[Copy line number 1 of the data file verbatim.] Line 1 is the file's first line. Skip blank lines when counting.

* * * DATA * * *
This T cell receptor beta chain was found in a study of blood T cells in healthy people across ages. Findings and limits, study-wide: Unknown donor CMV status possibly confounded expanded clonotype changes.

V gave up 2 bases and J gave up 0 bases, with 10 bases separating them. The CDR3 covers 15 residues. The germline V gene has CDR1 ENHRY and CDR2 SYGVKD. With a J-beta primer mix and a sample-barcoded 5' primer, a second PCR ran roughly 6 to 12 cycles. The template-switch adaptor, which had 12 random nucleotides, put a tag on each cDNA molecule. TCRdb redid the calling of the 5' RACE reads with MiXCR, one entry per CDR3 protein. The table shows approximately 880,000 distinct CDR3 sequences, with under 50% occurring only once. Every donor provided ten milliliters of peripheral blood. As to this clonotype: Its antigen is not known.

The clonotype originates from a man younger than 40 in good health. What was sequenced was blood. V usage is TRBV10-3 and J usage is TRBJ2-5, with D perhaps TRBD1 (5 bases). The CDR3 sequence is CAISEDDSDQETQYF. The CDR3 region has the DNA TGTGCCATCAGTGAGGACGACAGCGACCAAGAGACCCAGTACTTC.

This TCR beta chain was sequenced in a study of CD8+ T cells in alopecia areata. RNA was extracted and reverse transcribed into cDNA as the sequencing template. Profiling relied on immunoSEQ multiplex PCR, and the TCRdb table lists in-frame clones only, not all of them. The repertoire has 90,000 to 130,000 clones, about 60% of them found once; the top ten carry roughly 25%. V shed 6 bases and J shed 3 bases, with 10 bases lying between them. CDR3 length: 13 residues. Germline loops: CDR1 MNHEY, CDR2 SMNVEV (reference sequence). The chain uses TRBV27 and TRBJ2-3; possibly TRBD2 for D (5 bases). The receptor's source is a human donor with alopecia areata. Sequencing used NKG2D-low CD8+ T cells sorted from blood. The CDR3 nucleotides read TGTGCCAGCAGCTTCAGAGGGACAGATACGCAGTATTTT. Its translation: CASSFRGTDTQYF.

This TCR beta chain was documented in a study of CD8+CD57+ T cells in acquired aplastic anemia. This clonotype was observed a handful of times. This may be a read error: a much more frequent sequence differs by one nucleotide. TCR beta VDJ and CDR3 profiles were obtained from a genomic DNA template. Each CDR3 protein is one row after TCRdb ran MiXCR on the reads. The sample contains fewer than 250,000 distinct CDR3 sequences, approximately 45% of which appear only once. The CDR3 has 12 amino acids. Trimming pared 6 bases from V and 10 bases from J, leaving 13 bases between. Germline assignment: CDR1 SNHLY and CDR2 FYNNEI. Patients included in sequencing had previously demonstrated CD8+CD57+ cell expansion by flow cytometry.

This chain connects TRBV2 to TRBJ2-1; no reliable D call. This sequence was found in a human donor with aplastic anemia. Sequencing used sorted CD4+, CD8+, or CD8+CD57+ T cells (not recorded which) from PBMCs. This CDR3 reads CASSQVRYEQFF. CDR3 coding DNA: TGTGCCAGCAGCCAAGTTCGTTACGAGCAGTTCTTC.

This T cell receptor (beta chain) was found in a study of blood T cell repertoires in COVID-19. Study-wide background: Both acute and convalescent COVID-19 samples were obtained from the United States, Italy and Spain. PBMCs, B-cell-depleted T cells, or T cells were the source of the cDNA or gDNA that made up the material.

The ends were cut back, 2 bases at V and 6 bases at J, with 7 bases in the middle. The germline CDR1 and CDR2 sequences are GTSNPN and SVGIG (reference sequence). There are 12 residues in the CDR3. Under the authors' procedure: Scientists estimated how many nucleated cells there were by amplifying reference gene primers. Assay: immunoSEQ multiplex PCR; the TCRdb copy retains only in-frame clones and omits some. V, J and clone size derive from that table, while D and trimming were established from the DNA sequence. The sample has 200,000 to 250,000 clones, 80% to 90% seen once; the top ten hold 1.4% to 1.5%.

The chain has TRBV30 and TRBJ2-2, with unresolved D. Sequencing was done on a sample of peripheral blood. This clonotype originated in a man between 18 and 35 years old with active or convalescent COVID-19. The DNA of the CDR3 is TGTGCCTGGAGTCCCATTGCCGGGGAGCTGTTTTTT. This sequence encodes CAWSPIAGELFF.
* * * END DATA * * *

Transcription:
This T cell receptor beta chain was found in a study of blood T cells in healthy people across ages. Findings and limits, study-wide: Unknown donor CMV status possibly confounded expanded clonotype changes.